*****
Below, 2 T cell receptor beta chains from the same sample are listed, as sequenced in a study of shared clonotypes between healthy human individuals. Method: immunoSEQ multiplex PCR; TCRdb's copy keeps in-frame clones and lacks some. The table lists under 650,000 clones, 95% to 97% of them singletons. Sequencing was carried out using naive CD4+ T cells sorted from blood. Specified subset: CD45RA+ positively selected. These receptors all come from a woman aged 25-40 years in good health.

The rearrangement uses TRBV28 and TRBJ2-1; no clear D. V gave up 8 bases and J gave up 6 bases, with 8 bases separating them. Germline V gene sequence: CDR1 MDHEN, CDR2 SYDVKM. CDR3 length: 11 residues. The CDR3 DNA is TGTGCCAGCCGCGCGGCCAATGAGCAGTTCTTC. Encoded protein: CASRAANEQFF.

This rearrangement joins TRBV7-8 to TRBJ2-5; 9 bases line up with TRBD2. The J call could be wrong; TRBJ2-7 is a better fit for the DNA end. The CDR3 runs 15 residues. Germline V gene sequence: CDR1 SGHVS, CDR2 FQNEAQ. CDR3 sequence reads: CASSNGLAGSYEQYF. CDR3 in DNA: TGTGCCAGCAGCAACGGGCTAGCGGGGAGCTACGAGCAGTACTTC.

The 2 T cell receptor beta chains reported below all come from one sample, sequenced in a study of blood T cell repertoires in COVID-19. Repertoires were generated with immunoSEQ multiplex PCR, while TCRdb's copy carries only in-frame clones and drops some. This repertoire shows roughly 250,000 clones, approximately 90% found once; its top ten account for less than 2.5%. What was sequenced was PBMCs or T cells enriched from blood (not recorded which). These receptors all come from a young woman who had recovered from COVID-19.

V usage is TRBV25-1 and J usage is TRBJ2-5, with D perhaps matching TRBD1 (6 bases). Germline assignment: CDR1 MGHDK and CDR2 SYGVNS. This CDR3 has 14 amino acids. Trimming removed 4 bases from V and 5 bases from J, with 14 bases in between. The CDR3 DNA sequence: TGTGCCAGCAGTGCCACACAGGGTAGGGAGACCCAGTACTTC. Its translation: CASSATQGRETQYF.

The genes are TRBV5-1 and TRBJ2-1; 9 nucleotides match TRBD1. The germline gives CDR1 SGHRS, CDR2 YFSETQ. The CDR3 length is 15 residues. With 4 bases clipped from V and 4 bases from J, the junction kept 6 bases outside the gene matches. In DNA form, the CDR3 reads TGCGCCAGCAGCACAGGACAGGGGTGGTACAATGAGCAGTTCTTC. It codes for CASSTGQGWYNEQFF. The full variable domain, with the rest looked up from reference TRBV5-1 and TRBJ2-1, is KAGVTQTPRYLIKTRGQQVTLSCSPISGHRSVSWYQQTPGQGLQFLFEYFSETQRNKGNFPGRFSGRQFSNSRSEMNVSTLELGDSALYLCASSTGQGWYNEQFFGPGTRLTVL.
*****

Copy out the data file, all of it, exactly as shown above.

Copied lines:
Below, 2 T cell receptor beta chains from the same sample are listed, as sequenced in a study of shared clonotypes between healthy human individuals. Method: immunoSEQ multiplex PCR; TCRdb's copy keeps in-frame clones and lacks some. The table lists under 650,000 clones, 95% to 97% of them singletons. Sequencing was carried out using naive CD4+ T cells sorted from blood. Specified subset: CD45RA+ positively selected. These receptors all come from a woman aged 25-40 years in good health.

The rearrangement uses TRBV28 and TRBJ2-1; no clear D. V gave up 8 bases and J gave up 6 bases, with 8 bases separating them. Germline V gene sequence: CDR1 MDHEN, CDR2 SYDVKM. CDR3 length: 11 residues. The CDR3 DNA is TGTGCCAGCCGCGCGGCCAATGAGCAGTTCTTC. Encoded protein: CASRAANEQFF.

This rearrangement joins TRBV7-8 to TRBJ2-5; 9 bases line up with TRBD2. The J call could be wrong; TRBJ2-7 is a better fit for the DNA end. The CDR3 runs 15 residues. Germline V gene sequence: CDR1 SGHVS, CDR2 FQNEAQ. CDR3 sequence reads: CASSNGLAGSYEQYF. CDR3 in DNA: TGTGCCAGCAGCAACGGGCTAGCGGGGAGCTACGAGCAGTACTTC.

The 2 T cell receptor beta chains reported below all come from one sample, sequenced in a study of blood T cell repertoires in COVID-19. Repertoires were generated with immunoSEQ multiplex PCR, while TCRdb's copy carries only in-frame clones and drops some. This repertoire shows roughly 250,000 clones, approximately 90% found once; its top ten account for less than 2.5%. What was sequenced was PBMCs or T cells enriched from blood (not recorded which). These receptors all come from a young woman who had recovered from COVID-19.

V usage is TRBV25-1 and J usage is TRBJ2-5, with D perhaps matching TRBD1 (6 bases). Germline assignment: CDR1 MGHDK and CDR2 SYGVNS. This CDR3 has 14 amino acids. Trimming removed 4 bases from V and 5 bases from J, with 14 bases in between. The CDR3 DNA sequence: TGTGCCAGCAGTGCCACACAGGGTAGGGAGACCCAGTACTTC. Its translation: CASSATQGRETQYF.

The genes are TRBV5-1 and TRBJ2-1; 9 nucleotides match TRBD1. The germline gives CDR1 SGHRS, CDR2 YFSETQ. The CDR3 length is 15 residues. With 4 bases clipped from V and 4 bases from J, the junction kept 6 bases outside the gene matches. In DNA form, the CDR3 reads TGCGCCAGCAGCACAGGACAGGGGTGGTACAATGAGCAGTTCTTC. It codes for CASSTGQGWYNEQFF. The full variable domain, with the rest looked up from reference TRBV5-1 and TRBJ2-1, is KAGVTQTPRYLIKTRGQQVTLSCSPISGHRSVSWYQQTPGQGLQFLFEYFSETQRNKGNFPGRFSGRQFSNSRSEMNVSTLELGDSALYLCASSTGQGWYNEQFFGPGTRLTVL.